If the setting is theatrical, the exhibition itself unfolds as a play in five acts. The outdoor prologue gives way to a dolorous Act I, a field of delicate steel spikes greeting the viewer in a darkened first-floor room like so many fishing rods, and perhaps recalling Mao Zedong’s exhortation to “Let a hundred flowers bloom.” Mounted on each spikehead are a miniature projector and fan. To these are tethered kites onto which the projectors beam footage taken during the fatal maiden voyage of Tan Chengnian’s homemade airplane in Shandong province in 2007. As the kites lightly bob, the film fragments duck in and out of view while the hum of the fans remains constant. Cai Guo-Qiang has played with kites before, often using them as quintessentially Chinese symbols that also refer to freedom tethered. Here, wry parody is employed–Quixotic, not caustic. Ultimately this installation is a paean to the terrestrial limits of imagination, an Icarian story of creativity circumscribed. The second act is lighter in spirit. An atelier of automaton artists mechanically and madly recreate “original” works of art. A robotic Damien Hirst dots dot paintings. Next to him Jackson Pollock splatters action paintings. Two Yves Klein models oscillate in a paddling pool, one swinging the other by the feet to recreate Le Bufle. Further on is another Klein, a side-show contraption that remakes his Leap into the Void montage. (The robot artists’ limited edition works may be purchased. Bravo! murmur Benjamin’s and Warhol’s shades). Besides being fun, it seems that within the conceptual tempest of this work, Cai questions China’s fraught relationship with the notion of originality.

Yves Klein’s Living Brush, 2010. Metal, electronics, secondhand materials. Made by Wu Yulu.

The fourth floor returns us to contemplativeness. Suspended in a traditional museological display above a real grass lawn, in an atrium ringed by the fifth-floor balcony, are dozens of “peasant” inventions. Submarines populate the bottom, then ships, followed by airplanes and helicopters, and finally satellites, like so many taxidermied birds. In a sense these “stuffed” inventions really were once alive, embodying their makers’ hopes and creative impulses. It makes for a dramatic if sardonic tableau. Finally on the sixth floor are documentary photographs memorializing Soviet space exploration. Of course, while invention and space exploration remain, the Soviet Union is gone. Ending the show on this note of ambiguous efflorescence seems somehow appropriate.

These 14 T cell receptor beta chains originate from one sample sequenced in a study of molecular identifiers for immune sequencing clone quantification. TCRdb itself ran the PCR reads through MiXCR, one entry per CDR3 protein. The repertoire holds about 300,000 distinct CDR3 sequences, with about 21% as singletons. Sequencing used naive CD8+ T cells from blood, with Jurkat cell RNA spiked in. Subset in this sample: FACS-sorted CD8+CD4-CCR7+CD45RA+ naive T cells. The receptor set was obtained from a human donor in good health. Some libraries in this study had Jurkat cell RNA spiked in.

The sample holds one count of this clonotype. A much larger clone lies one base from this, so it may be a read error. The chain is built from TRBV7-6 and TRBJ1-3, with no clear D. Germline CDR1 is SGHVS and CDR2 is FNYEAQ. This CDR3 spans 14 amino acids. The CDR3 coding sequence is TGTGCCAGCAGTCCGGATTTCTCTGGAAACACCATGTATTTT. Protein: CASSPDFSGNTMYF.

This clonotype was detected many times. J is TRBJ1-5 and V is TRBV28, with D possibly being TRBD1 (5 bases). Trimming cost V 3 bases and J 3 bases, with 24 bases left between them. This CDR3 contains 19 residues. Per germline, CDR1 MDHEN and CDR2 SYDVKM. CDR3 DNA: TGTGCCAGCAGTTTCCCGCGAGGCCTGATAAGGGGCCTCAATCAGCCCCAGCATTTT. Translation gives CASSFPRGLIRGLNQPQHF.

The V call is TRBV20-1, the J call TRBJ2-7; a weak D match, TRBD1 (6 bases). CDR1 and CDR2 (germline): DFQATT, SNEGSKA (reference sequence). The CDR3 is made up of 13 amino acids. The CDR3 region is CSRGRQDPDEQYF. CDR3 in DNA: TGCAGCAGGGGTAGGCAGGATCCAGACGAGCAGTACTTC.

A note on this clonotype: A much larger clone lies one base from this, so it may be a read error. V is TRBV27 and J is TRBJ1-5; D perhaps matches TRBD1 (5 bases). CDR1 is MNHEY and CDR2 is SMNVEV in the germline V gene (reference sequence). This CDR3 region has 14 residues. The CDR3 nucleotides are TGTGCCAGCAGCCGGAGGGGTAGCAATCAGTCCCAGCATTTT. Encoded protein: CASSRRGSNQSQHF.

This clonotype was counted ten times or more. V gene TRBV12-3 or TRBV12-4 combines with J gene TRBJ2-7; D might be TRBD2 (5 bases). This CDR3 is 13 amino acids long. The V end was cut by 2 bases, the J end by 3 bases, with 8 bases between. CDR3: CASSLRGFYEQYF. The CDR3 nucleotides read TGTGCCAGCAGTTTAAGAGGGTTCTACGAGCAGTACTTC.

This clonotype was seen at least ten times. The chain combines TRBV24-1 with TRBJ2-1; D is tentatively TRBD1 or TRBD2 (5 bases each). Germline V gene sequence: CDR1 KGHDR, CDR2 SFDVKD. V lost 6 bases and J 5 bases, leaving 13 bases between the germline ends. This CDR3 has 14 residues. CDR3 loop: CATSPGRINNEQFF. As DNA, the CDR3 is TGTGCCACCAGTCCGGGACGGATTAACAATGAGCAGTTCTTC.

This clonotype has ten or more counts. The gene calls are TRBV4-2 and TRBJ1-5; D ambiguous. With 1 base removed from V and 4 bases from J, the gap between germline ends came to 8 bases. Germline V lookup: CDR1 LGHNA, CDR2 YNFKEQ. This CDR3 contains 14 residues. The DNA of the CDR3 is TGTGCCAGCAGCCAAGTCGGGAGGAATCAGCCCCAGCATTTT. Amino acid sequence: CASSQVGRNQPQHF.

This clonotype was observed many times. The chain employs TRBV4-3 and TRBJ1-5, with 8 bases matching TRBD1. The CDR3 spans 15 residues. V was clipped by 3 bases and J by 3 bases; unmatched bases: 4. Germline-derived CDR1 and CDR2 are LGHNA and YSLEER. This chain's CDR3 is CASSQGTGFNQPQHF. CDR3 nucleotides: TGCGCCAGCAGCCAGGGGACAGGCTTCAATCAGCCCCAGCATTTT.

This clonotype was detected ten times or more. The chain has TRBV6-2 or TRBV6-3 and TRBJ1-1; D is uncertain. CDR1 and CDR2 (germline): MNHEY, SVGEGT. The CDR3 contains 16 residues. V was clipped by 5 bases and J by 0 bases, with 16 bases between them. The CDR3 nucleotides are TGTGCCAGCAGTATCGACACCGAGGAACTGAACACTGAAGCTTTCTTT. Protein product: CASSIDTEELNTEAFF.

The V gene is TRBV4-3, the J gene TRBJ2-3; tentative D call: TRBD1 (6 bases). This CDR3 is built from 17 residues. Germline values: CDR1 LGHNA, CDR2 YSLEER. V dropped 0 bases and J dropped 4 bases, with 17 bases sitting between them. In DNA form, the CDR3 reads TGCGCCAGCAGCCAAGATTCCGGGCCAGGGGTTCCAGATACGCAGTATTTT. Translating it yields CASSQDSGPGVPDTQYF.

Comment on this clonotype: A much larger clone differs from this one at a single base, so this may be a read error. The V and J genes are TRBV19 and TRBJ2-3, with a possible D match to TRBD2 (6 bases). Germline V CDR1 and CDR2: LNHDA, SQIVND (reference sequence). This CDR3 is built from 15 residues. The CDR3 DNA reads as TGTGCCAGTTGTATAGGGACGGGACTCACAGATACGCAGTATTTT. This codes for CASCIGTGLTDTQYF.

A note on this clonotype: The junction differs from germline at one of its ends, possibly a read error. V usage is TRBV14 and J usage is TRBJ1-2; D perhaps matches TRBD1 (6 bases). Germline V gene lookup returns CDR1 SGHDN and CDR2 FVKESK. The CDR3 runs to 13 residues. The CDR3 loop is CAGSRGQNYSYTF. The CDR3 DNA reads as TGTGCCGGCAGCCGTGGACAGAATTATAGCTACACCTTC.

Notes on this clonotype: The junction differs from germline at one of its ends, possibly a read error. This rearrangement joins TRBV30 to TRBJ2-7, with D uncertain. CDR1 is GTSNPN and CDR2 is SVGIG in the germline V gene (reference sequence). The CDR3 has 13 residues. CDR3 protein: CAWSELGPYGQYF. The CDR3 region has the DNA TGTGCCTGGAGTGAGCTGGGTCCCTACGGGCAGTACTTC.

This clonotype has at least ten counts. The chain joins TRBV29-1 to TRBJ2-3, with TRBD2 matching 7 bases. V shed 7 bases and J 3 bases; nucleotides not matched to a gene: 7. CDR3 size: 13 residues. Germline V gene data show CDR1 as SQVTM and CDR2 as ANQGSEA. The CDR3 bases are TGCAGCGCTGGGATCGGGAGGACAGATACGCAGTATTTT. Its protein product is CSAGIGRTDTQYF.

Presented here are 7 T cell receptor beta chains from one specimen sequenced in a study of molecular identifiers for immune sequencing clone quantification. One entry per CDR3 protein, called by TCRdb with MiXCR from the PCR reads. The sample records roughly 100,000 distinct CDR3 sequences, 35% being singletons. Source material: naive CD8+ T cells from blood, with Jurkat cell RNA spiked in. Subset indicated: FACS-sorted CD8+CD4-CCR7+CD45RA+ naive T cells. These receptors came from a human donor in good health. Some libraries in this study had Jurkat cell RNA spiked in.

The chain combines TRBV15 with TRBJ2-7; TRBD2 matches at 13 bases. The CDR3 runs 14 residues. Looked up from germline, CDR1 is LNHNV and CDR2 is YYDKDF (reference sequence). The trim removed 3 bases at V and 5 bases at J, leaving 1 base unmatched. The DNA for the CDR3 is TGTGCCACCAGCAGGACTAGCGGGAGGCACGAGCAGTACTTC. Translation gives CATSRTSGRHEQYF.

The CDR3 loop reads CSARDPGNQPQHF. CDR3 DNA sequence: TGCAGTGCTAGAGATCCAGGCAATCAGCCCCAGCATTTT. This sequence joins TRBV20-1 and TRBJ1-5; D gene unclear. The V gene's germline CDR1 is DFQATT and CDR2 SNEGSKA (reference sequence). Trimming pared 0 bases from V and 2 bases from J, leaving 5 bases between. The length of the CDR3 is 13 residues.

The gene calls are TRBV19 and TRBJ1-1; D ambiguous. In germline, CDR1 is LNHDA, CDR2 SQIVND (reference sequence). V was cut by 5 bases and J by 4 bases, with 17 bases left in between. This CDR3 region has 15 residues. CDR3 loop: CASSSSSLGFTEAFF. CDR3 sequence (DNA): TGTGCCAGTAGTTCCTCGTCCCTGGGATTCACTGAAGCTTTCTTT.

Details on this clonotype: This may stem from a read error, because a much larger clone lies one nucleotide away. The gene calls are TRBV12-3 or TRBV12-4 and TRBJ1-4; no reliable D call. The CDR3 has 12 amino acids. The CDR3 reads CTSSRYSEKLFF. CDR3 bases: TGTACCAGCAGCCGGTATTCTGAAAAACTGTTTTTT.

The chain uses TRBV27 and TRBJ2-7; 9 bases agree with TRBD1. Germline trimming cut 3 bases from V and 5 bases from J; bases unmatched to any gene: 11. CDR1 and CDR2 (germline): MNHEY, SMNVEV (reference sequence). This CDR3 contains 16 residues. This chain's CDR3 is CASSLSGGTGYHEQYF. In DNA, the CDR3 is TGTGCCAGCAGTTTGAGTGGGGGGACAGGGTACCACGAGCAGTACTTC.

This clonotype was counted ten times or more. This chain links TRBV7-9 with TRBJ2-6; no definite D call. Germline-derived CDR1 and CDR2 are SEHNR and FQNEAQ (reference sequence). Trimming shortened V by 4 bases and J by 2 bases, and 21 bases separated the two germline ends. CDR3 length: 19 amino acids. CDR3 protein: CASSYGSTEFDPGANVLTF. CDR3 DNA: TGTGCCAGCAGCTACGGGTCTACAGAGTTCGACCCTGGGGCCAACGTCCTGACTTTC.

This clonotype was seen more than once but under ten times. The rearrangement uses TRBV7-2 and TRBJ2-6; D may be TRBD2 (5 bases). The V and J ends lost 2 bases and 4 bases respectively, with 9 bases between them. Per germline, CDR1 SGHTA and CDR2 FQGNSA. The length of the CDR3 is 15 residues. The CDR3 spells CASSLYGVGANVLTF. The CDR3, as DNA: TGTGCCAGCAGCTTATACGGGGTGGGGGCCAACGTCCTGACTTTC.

The aesthetic leitmotif of the exhibition is the ambiguous memento mori. Throughout, Cai seems to parody collecting in general and contemporary art in particular. But it also documents flights of imagination, however seemingly mundane. All collecting is somehow romantic precisely because it is a form of stopping time, of attempting to capture it. But what is actually captured? These are not real da Vincis, yet they have the strength and determination to pursue their dreams, and this makes them heroic. If they are truly “peasant da Vincis” though, who or what is Cai? Here he has collected the particular creative efforts of amateur inventors as works under his curatorial control, a gesture not far removed from Duchamp’s adoption of found objects. Rightly, the appropriateness of the appropriation goes unexplained.      Christopher Moore